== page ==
When the folks at LIFE books contacted her asking if she’d like to review their new book "LIFE’s Dream Destinations: 100 of the World’s Best Vacations" she immediately turned to me. You see, anything to do with geography is, well, not exactly her core competency. We’ve done a great deal of traveling in our almost 18 years together, lately concentrating on driving destinations in our trusty camper van. Crabby’s interest in maps is generally focused on font size, ie, is the font size big enough to indicate a town that has a) a gym and b) an Asian-fusion restaurant? I cannot tell you how many times she has been disappointed on both fronts, especially in the vast middle section of the country.

So with my new assignment, I settled into a comfy chair to read "Dream Destinations." The pictures are predictably fabulous, given that’s what the good folks at LIFE do best. I was completely prepared to make fun of their list, ready for $5000 a night lodges in the Masai Mara or destinations that require some combination of plane and yak to reach them. And, there were a few examples of that, including listing London as a family destination ("honey would you like dessert or to go to college?") and touting a romantic getaway at the Kennedy Cottages, where Jack and Jackie honeymooned near Santa Barbara, for a mere $2995 per night. However, much of their list was affordable and accessible. Or at least it was before gas was over $4 a gallon and airlines started charging by the pound.

Here are my observations:

Some of our very favorite places on earth made the list, which added immense credibility to the book. (Yes, we are extraordinarily fortunate). They are totally right about:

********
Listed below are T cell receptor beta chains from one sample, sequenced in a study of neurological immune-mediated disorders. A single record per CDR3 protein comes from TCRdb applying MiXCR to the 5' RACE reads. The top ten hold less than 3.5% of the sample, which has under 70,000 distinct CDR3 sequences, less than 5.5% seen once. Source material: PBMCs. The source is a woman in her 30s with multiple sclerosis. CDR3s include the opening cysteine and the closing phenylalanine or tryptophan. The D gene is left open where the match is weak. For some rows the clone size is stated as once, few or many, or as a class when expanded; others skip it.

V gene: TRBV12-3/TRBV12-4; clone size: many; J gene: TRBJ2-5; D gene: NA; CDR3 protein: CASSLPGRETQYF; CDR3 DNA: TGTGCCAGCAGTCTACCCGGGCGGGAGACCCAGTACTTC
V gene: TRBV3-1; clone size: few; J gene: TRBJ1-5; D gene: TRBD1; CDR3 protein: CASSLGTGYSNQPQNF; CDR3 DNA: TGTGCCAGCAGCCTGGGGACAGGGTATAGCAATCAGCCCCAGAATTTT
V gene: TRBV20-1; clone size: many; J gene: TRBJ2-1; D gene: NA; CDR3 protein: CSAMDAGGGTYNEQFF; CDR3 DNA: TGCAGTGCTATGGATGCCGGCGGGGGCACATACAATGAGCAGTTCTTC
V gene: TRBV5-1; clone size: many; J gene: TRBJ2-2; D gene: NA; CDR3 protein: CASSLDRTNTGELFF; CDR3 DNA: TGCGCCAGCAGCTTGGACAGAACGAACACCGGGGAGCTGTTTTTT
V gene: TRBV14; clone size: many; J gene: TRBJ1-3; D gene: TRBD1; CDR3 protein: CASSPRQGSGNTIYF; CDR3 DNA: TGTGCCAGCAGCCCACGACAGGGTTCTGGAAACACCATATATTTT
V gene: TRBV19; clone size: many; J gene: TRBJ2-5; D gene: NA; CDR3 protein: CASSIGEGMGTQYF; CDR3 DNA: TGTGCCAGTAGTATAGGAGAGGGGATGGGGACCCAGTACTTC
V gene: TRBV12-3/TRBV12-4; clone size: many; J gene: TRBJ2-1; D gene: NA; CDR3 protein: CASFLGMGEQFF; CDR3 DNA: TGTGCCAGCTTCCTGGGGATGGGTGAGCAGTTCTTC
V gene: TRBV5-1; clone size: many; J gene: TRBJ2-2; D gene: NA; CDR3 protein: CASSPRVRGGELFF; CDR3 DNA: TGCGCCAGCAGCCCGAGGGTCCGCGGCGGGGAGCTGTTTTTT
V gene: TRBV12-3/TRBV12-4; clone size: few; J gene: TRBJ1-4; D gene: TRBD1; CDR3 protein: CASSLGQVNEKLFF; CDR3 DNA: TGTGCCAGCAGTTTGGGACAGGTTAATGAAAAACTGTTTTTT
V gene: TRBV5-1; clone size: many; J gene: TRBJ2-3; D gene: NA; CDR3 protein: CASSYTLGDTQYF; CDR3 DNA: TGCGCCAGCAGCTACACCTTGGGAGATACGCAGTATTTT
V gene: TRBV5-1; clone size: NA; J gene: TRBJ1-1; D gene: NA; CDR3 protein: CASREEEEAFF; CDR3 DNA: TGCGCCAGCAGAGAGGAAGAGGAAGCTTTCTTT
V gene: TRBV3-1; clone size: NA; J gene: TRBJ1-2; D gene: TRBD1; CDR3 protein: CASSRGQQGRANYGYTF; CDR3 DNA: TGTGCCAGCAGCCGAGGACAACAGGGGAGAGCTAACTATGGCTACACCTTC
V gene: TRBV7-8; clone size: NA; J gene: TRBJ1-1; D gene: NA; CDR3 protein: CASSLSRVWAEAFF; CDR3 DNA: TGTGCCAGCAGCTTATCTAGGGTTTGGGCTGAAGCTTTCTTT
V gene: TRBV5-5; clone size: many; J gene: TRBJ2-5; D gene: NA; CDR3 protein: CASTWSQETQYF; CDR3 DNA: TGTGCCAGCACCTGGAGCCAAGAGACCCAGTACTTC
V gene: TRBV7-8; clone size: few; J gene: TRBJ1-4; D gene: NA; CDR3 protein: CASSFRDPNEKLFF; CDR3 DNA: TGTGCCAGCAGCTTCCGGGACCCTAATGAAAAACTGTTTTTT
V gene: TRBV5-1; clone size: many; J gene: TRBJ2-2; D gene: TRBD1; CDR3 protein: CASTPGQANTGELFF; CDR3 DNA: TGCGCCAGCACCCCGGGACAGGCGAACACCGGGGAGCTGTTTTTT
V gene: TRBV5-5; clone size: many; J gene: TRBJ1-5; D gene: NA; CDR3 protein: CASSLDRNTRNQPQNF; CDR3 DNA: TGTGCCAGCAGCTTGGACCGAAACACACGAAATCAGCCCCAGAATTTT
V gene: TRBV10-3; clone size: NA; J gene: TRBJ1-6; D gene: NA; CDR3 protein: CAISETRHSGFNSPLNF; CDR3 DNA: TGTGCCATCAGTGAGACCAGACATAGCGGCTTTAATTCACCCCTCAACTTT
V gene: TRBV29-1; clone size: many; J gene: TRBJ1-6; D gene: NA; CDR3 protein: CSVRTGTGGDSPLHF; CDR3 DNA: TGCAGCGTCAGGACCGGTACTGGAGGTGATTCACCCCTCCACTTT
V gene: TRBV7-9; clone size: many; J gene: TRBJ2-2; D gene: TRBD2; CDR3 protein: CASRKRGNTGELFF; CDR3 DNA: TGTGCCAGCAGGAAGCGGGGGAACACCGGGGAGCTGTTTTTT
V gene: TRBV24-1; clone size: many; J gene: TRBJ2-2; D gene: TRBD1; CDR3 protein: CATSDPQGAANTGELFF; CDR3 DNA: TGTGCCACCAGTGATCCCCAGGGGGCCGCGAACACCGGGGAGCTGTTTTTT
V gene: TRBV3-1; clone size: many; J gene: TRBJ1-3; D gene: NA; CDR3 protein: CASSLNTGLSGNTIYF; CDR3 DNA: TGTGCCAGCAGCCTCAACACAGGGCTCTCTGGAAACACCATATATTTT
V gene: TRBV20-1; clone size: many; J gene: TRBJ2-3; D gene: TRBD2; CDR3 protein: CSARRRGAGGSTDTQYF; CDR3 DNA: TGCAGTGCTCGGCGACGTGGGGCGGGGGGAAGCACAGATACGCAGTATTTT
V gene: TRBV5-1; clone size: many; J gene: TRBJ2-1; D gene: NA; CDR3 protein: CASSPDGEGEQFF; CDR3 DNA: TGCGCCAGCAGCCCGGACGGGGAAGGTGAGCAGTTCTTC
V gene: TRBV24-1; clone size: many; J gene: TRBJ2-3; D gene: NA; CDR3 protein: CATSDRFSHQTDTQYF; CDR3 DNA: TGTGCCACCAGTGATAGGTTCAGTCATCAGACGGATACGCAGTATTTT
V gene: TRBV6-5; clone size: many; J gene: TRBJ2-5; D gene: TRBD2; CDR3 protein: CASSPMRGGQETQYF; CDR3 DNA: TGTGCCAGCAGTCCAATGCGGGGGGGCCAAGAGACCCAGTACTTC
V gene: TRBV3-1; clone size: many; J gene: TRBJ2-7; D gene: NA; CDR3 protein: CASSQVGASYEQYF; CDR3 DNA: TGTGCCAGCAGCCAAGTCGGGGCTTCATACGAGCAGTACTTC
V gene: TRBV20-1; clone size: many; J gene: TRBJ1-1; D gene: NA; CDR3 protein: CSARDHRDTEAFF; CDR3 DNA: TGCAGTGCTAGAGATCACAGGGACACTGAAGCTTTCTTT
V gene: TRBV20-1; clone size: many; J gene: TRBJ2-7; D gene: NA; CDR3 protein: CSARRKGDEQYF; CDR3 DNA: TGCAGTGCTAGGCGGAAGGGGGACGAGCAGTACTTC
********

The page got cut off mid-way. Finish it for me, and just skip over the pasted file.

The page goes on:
• Cinque Terre, a series of 5 gorgeous towns on the northern coast of Italy;
  • Peggy’s Cove in Nova Scotia (in fact that whole dang province);
  • Banff and Lake Louise in the Canadian Rockies;
  • Napa Valley (of course, we’re from Northern California);
  • The Yucatan Peninsula;
  • The Snowdonia area of Wales, including the town of Betws-y-Coed (which, of course, to us became Betsy the Coed.)

I have a new list of places on my MUST SEE list including:
  • The Glastonbury Festival, held in a small town in Somerset, England rumored to be the burial site of the Holy Grail that also hosts a Woodstock-like festival. I love the combo.
  • The Tongariro Northern Circuit in New Zealand, home to a world class trek that ends at the Grand Chateau, a hotel that pampers the tired and weary.
  • Wildflower Hall, a luxury hotel and spa in the Kunlun Mountains of east-central Asia, a stunning place at 8,350 feet which is neither affordable nor accessible but will stay on the lottery list.
  • Lake Wanaka, back in New Zealand, surrounded by snow covered mountains, vineyards and, yes, sheep.
There are, unfortunately, some "oh puleeaase" moments. Are these really "Dream Destinations?"
  • Wisconsin Dells: The canyon and rivers were nice but Wisconsin Dells is right up there with Pigeon Forge, Tennessee as the pinnacle of tackiness. In the Dells, you can’t find the river for the putt-putt golf and other money sucking adventures. (However, if you are looking for pancakes in either place, you have hit the motherlode).
  • Montana Dude Ranch... in winter: Illustrated by a picture of unhappy campers huddled around a campfire, obviously freezing their butts off. I love the outdoors but Dude, those people looked miserable.
  • Mount Vernon: Just a question... why does George and Martha’s bed looked slept in?
  • Lost Atlantis: There are enough nut-balls wandering around looking for it, do we need to encourage more of them?